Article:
05/23/2001 11:00PM

Medievil Hero tries to shed label of underachiever


ETOBICOKE, Ontario - Medievil Hero was trained by Bill Mott before being transferred to Mary Jo Lohmeier in April 2000.

And if fate had cooperated with the story line, Medievil Hero would have been looking to upstage the Mott-trained Del Mar Show in Saturday's featured Connaught Cup at Woodbine.

But when 17 horses passed the entry box for the Connaught, the race was split and Medievil Hero drew into the first division with Del Mar Show in the second.

Lohmeier, not surprisingly, is not complaining.

"When I look at Del Mar Show's pp's, I remember my first impression when I saw him on the nominations list," said Lohmeier. I thought 'I hope he doesn't come.'"

Medievil Hero, owned by Joseph Lacombe, is a half-brother to Favorite Trick, the Eclipse Award winner as Horse of the Year and champion male 2-year-old in 1997.

Although he graduated in his second lifetime outing, Medievil Hero came to Lohmeier with two wins and nine in-the-money finishes from 18 starts and a reputation as an underachiever.

Since then he's 4 for 14, with nine in-the-money finishes, and has a legitimate shot at becoming a stakes winner in his Woodbine debut.

"He's bigger and stronger, physically, this year," said Lohmeier. "But he's changed probably more mentally; he's a lot more confident. A lot of it is just maturity."

Medievil Hero has won two of five outings this season, including a smart allowance score over 1 1/16 miles of turf at Keeneland last time out, but Lohmeier believes his record would be much better were it not for a couple of unfortunate trips in his first two races at Gulfstream.

"In his first race there was a very slow pace; they were just crawling," said Lohmeier, noting that Medievil Hero had made up 10 lengths only to fall a head short. "The next time he was boxed in, and checked, and boxed in again . . .

"He's a nice horse. When he gets a good trip, he fires every time. Actually, he even fires with a rough trip. He's just been unlucky."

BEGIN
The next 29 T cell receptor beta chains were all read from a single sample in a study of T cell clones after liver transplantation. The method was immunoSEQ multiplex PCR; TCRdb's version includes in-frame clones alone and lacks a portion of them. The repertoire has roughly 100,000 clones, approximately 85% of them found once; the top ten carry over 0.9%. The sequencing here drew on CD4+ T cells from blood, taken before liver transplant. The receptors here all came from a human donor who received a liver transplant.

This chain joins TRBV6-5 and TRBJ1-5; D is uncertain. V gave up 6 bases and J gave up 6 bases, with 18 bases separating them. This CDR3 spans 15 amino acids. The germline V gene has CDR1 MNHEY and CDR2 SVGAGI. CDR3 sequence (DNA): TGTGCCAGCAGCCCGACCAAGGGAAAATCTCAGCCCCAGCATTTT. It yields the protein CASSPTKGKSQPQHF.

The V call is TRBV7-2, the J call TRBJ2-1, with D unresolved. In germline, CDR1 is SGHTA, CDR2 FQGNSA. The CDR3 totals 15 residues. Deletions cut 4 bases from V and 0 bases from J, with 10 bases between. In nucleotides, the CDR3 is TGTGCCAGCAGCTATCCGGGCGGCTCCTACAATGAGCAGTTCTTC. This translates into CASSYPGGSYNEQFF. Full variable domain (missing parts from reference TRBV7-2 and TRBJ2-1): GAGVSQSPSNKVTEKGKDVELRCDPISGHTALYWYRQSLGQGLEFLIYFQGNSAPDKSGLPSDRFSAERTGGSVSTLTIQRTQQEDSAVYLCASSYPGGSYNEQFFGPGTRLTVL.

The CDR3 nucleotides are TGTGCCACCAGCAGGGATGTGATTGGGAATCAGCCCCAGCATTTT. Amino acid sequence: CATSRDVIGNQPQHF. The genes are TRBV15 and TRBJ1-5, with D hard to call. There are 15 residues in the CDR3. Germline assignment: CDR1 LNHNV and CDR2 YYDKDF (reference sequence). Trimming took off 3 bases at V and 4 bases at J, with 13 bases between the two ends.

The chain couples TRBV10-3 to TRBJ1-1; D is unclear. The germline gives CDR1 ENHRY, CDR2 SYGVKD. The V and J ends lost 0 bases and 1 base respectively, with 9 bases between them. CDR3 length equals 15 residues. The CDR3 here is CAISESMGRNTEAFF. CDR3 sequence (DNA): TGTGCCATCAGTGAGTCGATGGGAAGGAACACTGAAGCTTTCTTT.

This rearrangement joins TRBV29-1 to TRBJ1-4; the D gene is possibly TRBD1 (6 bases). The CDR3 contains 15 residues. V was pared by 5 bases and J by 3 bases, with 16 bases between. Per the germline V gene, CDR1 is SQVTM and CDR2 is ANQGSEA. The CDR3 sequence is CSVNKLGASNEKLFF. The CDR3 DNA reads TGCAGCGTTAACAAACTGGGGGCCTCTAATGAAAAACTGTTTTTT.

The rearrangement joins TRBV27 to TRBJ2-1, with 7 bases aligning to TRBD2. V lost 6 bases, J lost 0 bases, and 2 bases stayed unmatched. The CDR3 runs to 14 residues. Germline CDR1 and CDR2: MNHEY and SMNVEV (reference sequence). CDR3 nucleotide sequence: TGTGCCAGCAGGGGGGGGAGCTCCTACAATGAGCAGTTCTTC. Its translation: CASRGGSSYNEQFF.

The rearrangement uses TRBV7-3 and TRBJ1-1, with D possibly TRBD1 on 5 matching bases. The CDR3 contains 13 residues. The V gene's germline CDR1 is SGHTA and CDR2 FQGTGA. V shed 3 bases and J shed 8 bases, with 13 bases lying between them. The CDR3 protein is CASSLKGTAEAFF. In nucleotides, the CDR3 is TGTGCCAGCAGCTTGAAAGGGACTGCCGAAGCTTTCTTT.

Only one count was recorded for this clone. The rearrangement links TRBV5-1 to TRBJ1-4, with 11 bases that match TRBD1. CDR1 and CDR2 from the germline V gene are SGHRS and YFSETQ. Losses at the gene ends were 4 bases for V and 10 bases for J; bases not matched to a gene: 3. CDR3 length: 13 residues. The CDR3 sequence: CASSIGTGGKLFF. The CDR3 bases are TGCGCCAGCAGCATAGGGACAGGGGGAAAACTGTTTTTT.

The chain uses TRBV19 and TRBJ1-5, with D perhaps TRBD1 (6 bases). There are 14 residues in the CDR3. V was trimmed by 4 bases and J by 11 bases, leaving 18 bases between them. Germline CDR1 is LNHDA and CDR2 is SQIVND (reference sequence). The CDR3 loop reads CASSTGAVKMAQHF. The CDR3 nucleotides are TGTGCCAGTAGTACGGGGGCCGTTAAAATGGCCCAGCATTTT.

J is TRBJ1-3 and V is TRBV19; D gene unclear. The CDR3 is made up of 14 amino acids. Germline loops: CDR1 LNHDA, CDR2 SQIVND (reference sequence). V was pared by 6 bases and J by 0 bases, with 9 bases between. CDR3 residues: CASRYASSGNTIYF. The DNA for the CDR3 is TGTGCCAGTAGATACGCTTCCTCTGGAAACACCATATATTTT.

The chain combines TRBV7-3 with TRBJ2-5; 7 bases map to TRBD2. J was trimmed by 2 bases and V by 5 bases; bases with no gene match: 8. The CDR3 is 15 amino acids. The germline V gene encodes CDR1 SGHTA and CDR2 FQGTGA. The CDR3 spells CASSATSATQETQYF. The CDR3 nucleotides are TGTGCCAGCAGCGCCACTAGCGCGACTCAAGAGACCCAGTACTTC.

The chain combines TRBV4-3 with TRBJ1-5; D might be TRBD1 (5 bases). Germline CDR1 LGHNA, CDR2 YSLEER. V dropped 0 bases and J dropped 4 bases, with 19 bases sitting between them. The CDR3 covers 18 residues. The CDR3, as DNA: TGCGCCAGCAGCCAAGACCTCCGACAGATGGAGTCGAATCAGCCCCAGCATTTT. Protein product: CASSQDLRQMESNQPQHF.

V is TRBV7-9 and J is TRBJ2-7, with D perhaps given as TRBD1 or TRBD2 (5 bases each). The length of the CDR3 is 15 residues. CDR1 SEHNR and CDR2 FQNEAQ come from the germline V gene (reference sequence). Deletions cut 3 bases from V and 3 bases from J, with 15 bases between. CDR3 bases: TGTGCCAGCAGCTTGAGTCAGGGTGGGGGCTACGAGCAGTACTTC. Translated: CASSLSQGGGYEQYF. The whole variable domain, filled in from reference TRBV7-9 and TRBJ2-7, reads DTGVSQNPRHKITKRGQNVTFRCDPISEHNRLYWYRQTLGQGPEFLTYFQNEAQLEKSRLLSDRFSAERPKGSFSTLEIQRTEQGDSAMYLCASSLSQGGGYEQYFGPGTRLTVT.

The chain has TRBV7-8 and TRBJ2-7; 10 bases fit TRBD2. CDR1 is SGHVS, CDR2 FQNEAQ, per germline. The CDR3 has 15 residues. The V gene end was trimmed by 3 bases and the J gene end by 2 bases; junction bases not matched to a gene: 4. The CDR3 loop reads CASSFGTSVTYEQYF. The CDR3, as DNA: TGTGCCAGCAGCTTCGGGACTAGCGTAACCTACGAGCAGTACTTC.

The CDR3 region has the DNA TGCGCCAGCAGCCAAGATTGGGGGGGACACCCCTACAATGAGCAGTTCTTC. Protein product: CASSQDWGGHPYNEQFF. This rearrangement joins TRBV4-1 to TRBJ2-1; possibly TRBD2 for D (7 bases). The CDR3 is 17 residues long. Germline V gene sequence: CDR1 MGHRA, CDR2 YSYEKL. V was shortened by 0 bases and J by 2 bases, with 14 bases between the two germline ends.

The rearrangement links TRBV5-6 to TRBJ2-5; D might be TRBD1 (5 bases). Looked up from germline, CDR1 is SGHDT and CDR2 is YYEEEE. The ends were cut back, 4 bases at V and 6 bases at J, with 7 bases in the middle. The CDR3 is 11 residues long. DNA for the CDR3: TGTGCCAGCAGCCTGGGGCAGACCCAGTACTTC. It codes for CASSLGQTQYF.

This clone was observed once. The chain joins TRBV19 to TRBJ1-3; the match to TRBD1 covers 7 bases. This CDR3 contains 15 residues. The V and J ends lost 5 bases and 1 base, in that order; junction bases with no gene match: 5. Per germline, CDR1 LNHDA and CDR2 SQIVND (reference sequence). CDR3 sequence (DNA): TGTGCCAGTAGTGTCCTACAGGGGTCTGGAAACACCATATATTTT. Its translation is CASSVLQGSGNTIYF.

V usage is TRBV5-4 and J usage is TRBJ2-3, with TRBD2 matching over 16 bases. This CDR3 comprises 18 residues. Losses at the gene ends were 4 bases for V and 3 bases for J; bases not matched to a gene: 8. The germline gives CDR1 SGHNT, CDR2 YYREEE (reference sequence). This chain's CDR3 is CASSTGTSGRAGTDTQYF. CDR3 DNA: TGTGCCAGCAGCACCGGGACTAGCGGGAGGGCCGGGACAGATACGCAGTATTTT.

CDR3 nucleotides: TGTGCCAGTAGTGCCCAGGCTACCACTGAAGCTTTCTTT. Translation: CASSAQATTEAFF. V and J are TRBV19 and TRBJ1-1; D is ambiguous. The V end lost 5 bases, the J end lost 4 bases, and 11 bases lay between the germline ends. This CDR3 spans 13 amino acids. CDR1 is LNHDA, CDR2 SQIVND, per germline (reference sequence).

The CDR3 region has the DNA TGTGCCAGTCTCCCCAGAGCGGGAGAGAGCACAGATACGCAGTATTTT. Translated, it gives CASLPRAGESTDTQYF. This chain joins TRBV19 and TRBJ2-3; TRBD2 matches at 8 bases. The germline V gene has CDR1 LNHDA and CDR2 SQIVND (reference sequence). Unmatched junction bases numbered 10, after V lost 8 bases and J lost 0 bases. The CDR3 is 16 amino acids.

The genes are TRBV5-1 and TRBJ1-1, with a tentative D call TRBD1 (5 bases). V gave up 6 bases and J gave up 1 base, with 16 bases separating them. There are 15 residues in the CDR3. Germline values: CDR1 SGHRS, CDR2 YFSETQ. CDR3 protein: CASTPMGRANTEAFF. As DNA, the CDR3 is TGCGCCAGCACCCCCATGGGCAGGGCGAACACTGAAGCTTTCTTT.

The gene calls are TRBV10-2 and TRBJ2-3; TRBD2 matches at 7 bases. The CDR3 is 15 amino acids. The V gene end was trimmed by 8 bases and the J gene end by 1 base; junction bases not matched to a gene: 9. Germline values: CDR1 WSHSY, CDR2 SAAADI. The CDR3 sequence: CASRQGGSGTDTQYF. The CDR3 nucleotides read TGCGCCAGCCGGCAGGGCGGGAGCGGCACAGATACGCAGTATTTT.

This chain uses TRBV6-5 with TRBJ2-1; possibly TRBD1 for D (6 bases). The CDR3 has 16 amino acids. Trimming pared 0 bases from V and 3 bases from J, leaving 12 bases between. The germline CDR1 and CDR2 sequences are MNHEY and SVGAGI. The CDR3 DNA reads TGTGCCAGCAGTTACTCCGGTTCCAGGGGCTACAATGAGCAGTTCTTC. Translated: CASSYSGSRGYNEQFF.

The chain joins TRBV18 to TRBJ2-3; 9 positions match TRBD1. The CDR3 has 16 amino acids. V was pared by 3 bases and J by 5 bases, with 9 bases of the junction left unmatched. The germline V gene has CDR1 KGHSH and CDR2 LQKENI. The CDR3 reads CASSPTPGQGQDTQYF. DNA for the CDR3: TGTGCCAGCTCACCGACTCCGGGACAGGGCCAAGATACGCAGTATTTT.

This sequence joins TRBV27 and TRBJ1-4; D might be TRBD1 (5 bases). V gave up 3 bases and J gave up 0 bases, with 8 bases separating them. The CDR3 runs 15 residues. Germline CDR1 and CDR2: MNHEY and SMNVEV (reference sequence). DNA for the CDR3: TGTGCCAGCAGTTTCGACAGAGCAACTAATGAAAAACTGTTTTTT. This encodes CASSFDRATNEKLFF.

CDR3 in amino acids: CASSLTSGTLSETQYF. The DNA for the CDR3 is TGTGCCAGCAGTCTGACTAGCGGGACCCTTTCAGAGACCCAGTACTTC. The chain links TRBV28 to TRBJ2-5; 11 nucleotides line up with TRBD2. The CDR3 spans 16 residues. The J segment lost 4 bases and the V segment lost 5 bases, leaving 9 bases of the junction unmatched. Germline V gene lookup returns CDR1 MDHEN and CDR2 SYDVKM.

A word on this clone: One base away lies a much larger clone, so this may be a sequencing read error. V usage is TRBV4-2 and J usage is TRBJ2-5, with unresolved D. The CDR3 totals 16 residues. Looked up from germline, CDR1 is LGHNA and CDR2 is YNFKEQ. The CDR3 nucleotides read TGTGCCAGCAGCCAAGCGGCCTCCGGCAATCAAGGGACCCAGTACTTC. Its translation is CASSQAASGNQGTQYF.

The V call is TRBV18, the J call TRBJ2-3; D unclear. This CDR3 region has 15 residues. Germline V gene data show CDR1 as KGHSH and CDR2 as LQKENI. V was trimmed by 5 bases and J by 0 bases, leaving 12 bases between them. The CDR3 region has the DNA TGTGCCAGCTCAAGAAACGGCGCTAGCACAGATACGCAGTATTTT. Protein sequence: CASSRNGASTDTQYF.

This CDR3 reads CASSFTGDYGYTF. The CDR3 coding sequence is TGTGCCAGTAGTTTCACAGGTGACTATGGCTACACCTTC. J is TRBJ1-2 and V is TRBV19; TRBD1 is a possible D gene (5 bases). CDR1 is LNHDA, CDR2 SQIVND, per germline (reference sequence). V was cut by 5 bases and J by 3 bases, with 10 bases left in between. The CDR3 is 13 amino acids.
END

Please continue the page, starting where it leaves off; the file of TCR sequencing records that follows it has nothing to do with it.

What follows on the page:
Rea Sea intends to stick around

Red Sea also is coming off an impressive allowance victory at Keeneland and will be making his first start at Woodbine in the first division of the Connaught Cup.

But unlike Medievil Hero, Red Sea will be staying awhile.

"There's lots of racing here for him," said Roger Attfield, who trains Red Sea for Prince Fahd Salman.

Red Sea, an English-bred 5-year-old, raced in England and France at 2 and his second-place finish in the Group 2 Grand Criterium at Longchamp earned him a trip to Churchill Downs for the Breeders' Cup Juvenile.

He finished 12th of 13 there after breaking through the gate prior to the start and then returned to England for another campaign with trainer Paul Cole before being sent to California and conditioner Neil Drysdale.

After making just two starts for Drysdale, Red Sea was missing from action for more than 13 months before resurfacing with Attfield for a turf allowance at Gulfstream Park. Although Red Sea finished 11th that day, Attfield was encouraged by the performance.

"I didn't like the way the turf course was down there but he did handle it; he just had all kinds of trouble," said Attfield.

"He was smashed around; he was stopped three times. He ran a good race, actually, and it set him up for the Keeneland race."

Red Sea indeed was a horse of a different color in that next start in Kentucky, rallying to a 1 3/4-length victory in a 1 1/16-mile turf allowance.

Muntej may prefer more ground

Attfield also will be represented in the Connaught's second split.

Muntej, owned by the trainer and a host of partners, twice saw action on the Keeneland turf this spring, finishing a close fourth in a 1 1/16-mile allowance and then ending a non-threatening sixth in the Grade 3 Elkhorn over 1 1/2 miles.

A 4-year-old who also was bred in England and began his career there, Muntej became a stakes winner in the Grade 2 Sky Classic over 1 3/8 miles of yielding going here last September.

"This race is probably a bit short for him," acknowledged Attfield. "But there's nothing else right now for him."